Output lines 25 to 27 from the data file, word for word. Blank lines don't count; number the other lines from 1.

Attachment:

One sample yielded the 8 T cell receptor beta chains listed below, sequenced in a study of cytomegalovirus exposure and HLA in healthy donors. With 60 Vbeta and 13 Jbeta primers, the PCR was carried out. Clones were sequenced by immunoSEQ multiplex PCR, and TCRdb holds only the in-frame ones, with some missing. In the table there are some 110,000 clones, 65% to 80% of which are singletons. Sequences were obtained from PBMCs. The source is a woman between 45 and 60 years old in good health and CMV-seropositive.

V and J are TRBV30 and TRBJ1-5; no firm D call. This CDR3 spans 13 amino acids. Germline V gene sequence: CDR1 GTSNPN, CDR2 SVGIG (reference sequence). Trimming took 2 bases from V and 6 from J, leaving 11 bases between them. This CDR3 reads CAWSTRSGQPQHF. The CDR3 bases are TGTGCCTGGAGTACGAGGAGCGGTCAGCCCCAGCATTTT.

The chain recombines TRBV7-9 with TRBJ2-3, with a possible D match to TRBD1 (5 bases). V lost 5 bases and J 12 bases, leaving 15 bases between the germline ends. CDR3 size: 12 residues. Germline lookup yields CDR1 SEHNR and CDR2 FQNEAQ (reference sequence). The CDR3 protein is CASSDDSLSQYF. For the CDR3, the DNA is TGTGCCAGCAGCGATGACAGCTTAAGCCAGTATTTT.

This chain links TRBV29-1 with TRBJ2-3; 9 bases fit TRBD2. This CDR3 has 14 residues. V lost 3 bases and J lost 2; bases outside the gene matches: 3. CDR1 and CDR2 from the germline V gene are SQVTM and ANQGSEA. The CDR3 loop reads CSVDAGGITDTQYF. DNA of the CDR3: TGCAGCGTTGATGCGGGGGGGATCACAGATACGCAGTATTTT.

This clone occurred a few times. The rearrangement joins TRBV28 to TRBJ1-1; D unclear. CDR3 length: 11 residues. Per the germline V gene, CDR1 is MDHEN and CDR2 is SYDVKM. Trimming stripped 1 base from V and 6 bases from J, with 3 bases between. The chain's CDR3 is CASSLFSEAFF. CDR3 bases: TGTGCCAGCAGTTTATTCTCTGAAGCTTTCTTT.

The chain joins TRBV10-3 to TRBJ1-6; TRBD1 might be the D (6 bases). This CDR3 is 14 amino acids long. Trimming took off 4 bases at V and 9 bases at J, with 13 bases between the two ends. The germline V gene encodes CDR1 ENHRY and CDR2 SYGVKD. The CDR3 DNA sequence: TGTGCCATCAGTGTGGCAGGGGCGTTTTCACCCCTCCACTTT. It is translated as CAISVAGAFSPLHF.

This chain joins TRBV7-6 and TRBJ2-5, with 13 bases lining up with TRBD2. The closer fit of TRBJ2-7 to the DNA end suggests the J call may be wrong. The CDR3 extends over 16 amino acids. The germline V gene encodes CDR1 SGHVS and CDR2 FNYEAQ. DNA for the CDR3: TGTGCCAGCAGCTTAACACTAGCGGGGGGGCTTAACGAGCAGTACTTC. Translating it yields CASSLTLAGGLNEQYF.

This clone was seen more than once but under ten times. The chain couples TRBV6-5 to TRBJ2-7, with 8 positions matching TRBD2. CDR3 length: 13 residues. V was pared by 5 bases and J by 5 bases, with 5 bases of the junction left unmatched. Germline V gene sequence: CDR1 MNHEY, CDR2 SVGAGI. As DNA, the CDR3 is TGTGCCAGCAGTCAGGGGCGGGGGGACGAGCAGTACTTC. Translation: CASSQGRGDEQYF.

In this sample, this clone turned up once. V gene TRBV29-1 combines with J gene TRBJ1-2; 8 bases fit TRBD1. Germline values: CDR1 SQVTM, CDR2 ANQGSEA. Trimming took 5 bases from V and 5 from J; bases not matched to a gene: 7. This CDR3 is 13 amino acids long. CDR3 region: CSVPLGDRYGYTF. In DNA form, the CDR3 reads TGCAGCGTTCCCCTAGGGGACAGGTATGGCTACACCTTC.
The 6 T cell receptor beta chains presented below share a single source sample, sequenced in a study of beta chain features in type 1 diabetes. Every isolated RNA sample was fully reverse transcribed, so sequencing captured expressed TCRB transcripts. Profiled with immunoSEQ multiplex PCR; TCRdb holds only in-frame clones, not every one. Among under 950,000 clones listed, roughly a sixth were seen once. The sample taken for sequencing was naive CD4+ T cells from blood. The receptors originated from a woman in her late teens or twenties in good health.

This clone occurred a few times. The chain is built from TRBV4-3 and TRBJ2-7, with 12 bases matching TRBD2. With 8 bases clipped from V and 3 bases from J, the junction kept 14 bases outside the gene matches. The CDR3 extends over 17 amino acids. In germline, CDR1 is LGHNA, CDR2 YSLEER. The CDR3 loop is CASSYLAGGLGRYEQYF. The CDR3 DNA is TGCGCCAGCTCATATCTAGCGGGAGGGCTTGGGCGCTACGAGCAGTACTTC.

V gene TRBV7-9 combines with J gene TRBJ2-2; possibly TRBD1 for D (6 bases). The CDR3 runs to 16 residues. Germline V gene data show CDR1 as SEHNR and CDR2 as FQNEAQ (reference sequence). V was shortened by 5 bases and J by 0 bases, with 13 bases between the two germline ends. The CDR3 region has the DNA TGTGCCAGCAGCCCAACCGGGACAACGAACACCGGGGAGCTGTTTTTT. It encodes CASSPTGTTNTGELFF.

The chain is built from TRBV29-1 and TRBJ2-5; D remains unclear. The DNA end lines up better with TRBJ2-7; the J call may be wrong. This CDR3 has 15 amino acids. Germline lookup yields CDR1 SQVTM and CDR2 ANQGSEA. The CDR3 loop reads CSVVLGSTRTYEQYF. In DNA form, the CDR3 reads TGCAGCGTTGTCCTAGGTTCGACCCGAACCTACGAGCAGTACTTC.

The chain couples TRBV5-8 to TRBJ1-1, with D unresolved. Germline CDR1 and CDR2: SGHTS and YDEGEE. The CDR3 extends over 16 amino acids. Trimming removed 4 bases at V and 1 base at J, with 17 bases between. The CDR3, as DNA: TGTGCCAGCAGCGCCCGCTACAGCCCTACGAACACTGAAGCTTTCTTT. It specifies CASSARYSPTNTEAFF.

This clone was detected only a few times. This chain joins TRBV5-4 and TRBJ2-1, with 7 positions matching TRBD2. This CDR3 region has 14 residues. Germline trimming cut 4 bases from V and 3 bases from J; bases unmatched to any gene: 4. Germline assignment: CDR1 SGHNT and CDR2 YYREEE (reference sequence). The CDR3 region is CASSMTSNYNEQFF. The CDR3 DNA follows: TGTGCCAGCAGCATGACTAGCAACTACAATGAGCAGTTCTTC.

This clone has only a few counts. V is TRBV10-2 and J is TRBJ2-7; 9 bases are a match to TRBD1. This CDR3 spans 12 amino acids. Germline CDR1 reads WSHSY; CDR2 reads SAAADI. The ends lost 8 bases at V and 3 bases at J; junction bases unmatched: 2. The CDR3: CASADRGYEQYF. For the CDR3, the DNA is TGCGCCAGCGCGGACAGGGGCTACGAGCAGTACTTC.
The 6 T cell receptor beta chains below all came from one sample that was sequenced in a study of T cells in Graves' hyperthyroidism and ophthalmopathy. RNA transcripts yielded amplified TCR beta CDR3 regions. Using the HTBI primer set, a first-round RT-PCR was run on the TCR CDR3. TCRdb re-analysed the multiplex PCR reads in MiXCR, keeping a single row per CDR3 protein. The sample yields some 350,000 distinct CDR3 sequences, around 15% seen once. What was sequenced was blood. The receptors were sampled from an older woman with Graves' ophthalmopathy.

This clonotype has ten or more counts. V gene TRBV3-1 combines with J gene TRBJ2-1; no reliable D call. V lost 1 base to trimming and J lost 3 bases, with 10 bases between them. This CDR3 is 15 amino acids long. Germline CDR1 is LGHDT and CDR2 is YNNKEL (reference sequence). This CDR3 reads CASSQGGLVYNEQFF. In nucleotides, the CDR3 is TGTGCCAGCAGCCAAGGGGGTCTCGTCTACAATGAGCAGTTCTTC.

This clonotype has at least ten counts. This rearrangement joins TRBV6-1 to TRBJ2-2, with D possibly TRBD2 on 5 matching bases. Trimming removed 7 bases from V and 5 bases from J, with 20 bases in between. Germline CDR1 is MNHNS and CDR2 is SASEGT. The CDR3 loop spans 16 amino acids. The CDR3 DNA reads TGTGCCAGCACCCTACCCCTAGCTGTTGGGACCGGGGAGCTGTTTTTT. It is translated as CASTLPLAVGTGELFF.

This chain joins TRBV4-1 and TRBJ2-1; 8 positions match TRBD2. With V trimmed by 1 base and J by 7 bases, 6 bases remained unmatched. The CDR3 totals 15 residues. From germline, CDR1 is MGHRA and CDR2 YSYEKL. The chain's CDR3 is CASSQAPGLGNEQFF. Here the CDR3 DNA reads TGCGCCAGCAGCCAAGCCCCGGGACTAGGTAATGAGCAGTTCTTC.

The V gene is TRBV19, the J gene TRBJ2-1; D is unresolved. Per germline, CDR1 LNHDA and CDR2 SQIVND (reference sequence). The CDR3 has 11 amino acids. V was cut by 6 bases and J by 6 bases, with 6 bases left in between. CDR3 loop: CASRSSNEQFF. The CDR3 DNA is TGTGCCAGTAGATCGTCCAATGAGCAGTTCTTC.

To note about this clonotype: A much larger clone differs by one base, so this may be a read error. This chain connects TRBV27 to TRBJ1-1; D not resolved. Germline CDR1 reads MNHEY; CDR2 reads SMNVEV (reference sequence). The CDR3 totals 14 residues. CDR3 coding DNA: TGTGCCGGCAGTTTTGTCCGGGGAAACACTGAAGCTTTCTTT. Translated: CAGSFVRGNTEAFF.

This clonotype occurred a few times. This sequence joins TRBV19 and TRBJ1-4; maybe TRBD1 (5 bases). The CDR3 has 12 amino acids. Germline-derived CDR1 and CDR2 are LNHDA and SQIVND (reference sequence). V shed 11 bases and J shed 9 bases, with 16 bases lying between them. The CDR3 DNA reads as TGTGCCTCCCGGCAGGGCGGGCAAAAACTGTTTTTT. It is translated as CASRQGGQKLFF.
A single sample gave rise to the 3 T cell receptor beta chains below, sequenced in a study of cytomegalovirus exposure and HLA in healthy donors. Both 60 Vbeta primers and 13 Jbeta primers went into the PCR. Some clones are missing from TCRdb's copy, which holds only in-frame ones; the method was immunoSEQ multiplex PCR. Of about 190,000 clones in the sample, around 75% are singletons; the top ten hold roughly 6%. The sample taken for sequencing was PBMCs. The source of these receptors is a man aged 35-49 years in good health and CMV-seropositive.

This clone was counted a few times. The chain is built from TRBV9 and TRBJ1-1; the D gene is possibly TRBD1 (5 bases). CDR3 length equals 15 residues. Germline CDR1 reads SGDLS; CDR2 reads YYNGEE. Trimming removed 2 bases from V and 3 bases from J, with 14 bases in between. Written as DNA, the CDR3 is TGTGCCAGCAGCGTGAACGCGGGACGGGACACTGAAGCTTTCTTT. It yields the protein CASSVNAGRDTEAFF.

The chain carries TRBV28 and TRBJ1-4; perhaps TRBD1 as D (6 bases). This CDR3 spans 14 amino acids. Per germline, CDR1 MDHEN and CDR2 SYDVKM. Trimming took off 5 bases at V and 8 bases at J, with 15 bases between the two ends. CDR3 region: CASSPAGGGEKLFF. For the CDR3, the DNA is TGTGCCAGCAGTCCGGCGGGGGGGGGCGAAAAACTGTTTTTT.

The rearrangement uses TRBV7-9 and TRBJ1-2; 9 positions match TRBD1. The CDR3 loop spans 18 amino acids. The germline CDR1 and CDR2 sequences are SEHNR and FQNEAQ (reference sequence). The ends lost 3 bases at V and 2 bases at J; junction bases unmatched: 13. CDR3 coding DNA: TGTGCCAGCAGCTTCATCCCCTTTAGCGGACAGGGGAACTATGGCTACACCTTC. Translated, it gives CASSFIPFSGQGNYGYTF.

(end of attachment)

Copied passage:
This clone was counted a few times. The chain is built from TRBV9 and TRBJ1-1; the D gene is possibly TRBD1 (5 bases). CDR3 length equals 15 residues. Germline CDR1 reads SGDLS; CDR2 reads YYNGEE. Trimming removed 2 bases from V and 3 bases from J, with 14 bases in between. Written as DNA, the CDR3 is TGTGCCAGCAGCGTGAACGCGGGACGGGACACTGAAGCTTTCTTT. It yields the protein CASSVNAGRDTEAFF.

The chain carries TRBV28 and TRBJ1-4; perhaps TRBD1 as D (6 bases). This CDR3 spans 14 amino acids. Per germline, CDR1 MDHEN and CDR2 SYDVKM. Trimming took off 5 bases at V and 8 bases at J, with 15 bases between the two ends. CDR3 region: CASSPAGGGEKLFF. For the CDR3, the DNA is TGTGCCAGCAGTCCGGCGGGGGGGGGCGAAAAACTGTTTTTT.

The rearrangement uses TRBV7-9 and TRBJ1-2; 9 positions match TRBD1. The CDR3 loop spans 18 amino acids. The germline CDR1 and CDR2 sequences are SEHNR and FQNEAQ (reference sequence). The ends lost 3 bases at V and 2 bases at J; junction bases unmatched: 13. CDR3 coding DNA: TGTGCCAGCAGCTTCATCCCCTTTAGCGGACAGGGGAACTATGGCTACACCTTC. Translated, it gives CASSFIPFSGQGNYGYTF.